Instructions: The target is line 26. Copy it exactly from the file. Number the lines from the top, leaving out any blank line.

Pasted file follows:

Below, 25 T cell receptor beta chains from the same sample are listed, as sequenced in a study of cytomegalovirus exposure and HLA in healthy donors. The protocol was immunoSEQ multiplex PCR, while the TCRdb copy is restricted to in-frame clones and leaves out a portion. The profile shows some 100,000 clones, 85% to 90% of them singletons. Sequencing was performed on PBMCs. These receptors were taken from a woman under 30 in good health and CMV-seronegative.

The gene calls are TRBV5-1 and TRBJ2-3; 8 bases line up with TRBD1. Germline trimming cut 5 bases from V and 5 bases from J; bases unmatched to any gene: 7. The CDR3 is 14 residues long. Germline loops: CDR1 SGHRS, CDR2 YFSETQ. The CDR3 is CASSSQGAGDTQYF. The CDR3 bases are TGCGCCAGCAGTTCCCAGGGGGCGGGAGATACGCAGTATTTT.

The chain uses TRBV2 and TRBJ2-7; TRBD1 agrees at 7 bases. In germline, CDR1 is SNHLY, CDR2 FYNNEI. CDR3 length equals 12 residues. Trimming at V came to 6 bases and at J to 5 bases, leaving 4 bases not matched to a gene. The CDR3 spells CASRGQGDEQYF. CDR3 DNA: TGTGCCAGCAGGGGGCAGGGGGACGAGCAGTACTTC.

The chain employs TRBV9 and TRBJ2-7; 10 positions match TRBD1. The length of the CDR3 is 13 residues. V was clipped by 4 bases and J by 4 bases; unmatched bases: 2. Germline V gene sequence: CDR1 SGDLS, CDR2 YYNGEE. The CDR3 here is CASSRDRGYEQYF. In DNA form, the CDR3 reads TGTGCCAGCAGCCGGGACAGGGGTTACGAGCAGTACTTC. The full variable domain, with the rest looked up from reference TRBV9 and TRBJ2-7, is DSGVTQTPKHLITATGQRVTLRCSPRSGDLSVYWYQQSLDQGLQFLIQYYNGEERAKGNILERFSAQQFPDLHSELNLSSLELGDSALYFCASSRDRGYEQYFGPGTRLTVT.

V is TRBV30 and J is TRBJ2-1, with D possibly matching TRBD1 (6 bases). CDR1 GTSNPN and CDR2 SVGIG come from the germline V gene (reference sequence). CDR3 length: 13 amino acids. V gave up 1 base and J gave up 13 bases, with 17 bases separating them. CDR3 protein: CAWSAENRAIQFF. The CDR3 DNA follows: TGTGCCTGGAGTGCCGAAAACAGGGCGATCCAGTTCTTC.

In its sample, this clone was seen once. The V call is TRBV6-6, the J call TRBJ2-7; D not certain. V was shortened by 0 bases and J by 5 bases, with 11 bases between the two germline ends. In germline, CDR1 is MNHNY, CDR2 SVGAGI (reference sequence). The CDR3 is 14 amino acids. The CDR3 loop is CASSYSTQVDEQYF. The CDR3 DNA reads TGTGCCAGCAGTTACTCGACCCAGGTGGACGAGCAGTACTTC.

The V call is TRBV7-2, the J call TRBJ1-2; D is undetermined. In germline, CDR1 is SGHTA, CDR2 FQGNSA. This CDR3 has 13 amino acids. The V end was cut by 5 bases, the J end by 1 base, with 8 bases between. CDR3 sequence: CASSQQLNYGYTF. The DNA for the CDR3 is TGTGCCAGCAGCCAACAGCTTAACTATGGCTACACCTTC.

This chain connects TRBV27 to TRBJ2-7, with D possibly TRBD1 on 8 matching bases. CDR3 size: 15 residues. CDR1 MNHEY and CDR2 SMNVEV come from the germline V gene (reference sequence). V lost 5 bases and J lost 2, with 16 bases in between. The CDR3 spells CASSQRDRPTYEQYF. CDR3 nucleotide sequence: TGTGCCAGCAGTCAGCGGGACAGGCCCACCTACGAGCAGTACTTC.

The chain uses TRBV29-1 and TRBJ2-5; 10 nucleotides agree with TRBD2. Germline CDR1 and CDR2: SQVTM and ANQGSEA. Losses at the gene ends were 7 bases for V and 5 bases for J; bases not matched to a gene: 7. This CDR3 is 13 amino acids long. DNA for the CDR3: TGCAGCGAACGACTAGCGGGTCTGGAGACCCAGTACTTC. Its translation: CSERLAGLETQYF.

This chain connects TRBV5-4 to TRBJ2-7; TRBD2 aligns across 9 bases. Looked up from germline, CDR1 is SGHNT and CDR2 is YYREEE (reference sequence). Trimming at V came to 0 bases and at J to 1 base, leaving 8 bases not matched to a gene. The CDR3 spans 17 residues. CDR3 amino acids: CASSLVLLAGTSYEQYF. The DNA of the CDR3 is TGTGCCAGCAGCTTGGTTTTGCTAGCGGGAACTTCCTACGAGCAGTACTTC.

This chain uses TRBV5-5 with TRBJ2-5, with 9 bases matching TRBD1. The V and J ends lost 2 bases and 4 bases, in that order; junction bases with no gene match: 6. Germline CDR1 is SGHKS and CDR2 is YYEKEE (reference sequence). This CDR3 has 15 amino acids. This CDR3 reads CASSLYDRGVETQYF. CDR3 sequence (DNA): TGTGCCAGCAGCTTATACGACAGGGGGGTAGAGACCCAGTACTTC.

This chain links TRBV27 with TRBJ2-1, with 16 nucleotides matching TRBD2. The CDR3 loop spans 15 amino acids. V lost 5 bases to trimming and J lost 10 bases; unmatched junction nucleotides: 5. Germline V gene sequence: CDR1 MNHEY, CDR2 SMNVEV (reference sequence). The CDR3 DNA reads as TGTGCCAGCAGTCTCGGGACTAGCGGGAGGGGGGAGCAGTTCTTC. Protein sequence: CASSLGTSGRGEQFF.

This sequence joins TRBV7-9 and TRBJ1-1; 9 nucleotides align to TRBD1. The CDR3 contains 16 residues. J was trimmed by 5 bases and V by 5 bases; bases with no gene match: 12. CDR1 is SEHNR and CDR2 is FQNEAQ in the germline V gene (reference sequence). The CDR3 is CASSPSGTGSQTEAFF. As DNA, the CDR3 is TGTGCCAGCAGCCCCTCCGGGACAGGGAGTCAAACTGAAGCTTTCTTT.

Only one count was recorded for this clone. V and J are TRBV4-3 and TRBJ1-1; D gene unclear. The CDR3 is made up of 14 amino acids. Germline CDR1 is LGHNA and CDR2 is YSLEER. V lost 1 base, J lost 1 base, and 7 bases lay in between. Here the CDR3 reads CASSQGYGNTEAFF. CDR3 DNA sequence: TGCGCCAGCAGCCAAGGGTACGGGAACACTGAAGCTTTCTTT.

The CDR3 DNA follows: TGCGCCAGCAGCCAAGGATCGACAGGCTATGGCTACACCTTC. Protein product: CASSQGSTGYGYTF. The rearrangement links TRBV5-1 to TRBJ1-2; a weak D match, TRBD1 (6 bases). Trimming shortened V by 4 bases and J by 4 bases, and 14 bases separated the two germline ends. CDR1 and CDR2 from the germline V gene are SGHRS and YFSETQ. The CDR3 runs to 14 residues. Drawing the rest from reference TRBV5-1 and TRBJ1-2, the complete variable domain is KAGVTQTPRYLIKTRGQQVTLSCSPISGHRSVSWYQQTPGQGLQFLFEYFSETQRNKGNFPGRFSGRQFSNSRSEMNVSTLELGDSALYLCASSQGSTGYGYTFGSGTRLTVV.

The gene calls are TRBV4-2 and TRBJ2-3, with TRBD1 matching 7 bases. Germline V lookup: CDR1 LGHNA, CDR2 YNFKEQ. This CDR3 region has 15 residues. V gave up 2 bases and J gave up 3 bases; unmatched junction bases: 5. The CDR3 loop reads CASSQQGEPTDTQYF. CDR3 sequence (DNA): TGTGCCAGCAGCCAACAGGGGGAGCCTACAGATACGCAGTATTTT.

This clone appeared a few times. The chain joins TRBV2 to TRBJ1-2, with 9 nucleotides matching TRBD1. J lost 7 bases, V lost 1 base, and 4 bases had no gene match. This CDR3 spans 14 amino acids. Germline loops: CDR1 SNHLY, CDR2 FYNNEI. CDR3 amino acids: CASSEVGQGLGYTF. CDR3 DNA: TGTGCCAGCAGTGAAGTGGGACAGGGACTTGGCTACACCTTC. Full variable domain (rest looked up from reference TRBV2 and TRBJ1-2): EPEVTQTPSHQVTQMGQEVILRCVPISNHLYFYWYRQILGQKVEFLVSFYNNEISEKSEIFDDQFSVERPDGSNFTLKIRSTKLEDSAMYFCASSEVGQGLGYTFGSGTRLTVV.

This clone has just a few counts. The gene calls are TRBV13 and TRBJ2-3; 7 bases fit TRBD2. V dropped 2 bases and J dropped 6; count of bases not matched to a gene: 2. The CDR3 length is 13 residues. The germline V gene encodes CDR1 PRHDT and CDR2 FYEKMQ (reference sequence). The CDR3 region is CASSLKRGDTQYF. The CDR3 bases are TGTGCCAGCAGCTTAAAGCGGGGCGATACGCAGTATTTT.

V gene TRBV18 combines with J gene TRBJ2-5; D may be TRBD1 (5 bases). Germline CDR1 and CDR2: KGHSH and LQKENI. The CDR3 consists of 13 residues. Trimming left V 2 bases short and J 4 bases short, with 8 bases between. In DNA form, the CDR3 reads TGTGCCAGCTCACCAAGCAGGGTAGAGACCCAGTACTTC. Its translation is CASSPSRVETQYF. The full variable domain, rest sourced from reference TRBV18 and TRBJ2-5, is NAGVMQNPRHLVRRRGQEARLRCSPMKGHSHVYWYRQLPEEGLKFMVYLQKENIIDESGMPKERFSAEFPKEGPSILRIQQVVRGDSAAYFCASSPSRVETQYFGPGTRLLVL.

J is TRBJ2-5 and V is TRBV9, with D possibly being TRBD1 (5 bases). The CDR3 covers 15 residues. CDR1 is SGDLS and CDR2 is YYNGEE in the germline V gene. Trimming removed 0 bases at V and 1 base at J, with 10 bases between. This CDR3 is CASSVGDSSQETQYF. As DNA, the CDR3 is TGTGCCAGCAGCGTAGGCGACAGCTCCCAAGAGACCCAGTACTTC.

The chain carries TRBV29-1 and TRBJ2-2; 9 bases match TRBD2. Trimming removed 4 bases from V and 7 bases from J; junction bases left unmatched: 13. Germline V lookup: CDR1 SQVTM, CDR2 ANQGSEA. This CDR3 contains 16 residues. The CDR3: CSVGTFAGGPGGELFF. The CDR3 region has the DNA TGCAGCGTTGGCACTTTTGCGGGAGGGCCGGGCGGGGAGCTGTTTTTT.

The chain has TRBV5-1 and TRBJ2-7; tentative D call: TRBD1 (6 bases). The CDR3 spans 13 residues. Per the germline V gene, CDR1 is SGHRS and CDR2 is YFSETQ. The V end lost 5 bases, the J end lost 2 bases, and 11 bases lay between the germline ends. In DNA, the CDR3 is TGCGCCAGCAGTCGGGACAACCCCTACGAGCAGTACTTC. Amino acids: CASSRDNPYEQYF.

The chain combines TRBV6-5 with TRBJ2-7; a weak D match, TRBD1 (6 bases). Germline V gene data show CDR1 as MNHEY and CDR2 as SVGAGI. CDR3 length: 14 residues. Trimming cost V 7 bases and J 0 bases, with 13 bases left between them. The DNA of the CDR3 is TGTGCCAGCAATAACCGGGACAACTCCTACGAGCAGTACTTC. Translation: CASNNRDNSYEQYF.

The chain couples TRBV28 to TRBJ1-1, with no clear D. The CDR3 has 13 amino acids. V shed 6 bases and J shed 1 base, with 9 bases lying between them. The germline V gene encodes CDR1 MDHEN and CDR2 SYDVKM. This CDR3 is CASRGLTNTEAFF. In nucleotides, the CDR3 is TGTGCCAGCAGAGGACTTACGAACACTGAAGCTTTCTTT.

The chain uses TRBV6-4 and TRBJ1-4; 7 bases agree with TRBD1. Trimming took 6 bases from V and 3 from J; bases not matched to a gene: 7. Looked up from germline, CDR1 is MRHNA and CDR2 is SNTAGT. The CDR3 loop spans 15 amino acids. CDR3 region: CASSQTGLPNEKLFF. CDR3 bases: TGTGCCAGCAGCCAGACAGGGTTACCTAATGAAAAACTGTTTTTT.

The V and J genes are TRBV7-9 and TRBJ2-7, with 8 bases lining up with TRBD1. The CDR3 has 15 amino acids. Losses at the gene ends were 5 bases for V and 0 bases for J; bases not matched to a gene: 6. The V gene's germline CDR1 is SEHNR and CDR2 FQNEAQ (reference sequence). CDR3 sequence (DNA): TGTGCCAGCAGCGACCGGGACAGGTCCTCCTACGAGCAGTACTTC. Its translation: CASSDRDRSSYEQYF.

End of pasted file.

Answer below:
The V and J genes are TRBV7-9 and TRBJ2-7, with 8 bases lining up with TRBD1. The CDR3 has 15 amino acids. Losses at the gene ends were 5 bases for V and 0 bases for J; bases not matched to a gene: 6. The V gene's germline CDR1 is SEHNR and CDR2 FQNEAQ (reference sequence). CDR3 sequence (DNA): TGTGCCAGCAGCGACCGGGACAGGTCCTCCTACGAGCAGTACTTC. Its translation: CASSDRDRSSYEQYF.